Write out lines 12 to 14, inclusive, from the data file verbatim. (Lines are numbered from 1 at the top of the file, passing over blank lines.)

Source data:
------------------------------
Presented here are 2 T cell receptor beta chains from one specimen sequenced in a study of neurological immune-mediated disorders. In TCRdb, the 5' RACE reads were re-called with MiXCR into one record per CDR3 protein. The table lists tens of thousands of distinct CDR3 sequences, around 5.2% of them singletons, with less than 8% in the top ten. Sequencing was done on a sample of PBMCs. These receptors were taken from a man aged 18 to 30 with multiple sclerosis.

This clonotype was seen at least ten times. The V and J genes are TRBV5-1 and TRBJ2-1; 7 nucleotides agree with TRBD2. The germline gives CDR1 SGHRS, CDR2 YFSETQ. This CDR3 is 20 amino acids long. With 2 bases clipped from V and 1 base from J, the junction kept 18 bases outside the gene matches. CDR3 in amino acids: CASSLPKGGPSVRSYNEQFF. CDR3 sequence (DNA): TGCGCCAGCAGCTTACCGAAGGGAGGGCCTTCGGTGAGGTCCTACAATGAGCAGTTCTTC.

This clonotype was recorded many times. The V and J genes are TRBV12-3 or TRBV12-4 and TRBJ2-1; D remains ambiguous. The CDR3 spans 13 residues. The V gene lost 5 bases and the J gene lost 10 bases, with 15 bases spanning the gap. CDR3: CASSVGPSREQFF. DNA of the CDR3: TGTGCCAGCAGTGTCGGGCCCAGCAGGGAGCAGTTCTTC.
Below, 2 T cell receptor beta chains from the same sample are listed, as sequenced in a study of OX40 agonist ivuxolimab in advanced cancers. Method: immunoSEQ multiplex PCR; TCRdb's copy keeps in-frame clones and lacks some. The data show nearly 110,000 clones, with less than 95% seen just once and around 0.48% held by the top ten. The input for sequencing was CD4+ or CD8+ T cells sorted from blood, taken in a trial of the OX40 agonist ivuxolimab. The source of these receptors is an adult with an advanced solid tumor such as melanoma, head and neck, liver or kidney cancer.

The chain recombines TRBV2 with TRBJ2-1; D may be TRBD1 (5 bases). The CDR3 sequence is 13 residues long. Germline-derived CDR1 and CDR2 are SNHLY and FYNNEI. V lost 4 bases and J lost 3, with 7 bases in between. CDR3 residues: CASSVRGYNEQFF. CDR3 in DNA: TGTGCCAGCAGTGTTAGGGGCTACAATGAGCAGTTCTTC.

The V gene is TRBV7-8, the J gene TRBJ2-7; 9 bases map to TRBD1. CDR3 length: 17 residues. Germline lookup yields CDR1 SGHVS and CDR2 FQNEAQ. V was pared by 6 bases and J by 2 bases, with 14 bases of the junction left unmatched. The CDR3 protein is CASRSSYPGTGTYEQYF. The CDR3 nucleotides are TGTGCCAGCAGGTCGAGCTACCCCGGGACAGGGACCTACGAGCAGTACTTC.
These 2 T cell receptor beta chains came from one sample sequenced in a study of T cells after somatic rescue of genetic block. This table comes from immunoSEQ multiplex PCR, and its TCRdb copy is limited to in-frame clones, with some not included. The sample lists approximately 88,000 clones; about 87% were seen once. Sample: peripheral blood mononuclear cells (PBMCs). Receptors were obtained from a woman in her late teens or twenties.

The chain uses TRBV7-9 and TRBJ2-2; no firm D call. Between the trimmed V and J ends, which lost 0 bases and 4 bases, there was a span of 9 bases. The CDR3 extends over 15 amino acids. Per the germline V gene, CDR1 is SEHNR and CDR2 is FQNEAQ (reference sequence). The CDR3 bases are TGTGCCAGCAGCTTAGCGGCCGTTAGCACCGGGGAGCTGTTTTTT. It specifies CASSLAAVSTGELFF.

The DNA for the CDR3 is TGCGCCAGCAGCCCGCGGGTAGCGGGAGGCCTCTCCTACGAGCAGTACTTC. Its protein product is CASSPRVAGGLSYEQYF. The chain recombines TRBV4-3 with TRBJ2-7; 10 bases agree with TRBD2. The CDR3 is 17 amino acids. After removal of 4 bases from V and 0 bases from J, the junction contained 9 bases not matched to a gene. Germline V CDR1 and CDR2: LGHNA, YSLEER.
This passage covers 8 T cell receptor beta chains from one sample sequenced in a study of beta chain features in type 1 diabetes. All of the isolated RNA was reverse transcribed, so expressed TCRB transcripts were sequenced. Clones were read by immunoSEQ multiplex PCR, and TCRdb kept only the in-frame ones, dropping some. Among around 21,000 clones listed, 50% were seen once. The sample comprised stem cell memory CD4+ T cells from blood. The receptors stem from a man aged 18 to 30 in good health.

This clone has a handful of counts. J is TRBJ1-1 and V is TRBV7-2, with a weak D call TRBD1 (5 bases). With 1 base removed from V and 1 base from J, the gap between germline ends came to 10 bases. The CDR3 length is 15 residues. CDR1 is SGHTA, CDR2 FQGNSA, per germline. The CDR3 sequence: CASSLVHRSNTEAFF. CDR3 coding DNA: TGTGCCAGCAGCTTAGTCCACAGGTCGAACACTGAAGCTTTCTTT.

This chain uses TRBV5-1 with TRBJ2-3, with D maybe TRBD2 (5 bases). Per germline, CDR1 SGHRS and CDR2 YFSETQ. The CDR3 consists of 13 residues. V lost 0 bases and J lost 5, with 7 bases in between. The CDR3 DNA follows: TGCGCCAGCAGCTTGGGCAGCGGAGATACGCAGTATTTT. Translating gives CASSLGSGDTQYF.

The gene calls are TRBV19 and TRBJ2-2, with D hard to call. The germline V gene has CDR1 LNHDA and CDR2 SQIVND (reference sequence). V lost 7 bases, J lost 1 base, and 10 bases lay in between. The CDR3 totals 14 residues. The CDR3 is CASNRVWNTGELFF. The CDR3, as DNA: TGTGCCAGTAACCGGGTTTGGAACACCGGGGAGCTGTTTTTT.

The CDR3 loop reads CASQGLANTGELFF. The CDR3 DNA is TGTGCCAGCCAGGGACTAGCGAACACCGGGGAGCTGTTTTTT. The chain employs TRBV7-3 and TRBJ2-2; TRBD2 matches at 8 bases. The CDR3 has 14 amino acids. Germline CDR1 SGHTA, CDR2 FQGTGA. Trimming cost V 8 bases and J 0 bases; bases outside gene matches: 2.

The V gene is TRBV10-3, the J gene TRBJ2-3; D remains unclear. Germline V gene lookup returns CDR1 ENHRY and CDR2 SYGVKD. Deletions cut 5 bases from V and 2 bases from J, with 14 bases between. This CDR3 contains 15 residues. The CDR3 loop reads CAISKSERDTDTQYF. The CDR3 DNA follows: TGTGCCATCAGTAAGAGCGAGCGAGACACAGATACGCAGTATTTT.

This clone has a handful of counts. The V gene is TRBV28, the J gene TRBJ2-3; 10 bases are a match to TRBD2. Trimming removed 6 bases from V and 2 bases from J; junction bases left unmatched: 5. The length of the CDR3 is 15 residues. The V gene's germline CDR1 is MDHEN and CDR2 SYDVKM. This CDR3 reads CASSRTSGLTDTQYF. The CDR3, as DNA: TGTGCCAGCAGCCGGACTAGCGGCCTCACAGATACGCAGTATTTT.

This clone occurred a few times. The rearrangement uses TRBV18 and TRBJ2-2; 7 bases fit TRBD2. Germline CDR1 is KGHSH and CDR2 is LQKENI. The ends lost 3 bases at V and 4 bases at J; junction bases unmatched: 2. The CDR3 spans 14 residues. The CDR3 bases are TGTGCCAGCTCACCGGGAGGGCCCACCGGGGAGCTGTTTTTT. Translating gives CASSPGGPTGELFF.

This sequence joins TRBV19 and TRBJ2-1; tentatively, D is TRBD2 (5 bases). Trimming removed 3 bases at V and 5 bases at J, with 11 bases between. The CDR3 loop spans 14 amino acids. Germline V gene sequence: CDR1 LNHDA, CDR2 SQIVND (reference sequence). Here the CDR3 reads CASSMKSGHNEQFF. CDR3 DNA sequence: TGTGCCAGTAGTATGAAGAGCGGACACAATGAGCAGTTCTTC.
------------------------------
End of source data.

This chain uses TRBV5-1 with TRBJ2-3, with D maybe TRBD2 (5 bases). Per germline, CDR1 SGHRS and CDR2 YFSETQ. The CDR3 consists of 13 residues. V lost 0 bases and J lost 5, with 7 bases in between. The CDR3 DNA follows: TGCGCCAGCAGCTTGGGCAGCGGAGATACGCAGTATTTT. Translating gives CASSLGSGDTQYF.

The gene calls are TRBV19 and TRBJ2-2, with D hard to call. The germline V gene has CDR1 LNHDA and CDR2 SQIVND (reference sequence). V lost 7 bases, J lost 1 base, and 10 bases lay in between. The CDR3 totals 14 residues. The CDR3 is CASNRVWNTGELFF. The CDR3, as DNA: TGTGCCAGTAACCGGGTTTGGAACACCGGGGAGCTGTTTTTT.

The CDR3 loop reads CASQGLANTGELFF. The CDR3 DNA is TGTGCCAGCCAGGGACTAGCGAACACCGGGGAGCTGTTTTTT. The chain employs TRBV7-3 and TRBJ2-2; TRBD2 matches at 8 bases. The CDR3 has 14 amino acids. Germline CDR1 SGHTA, CDR2 FQGTGA. Trimming cost V 8 bases and J 0 bases; bases outside gene matches: 2.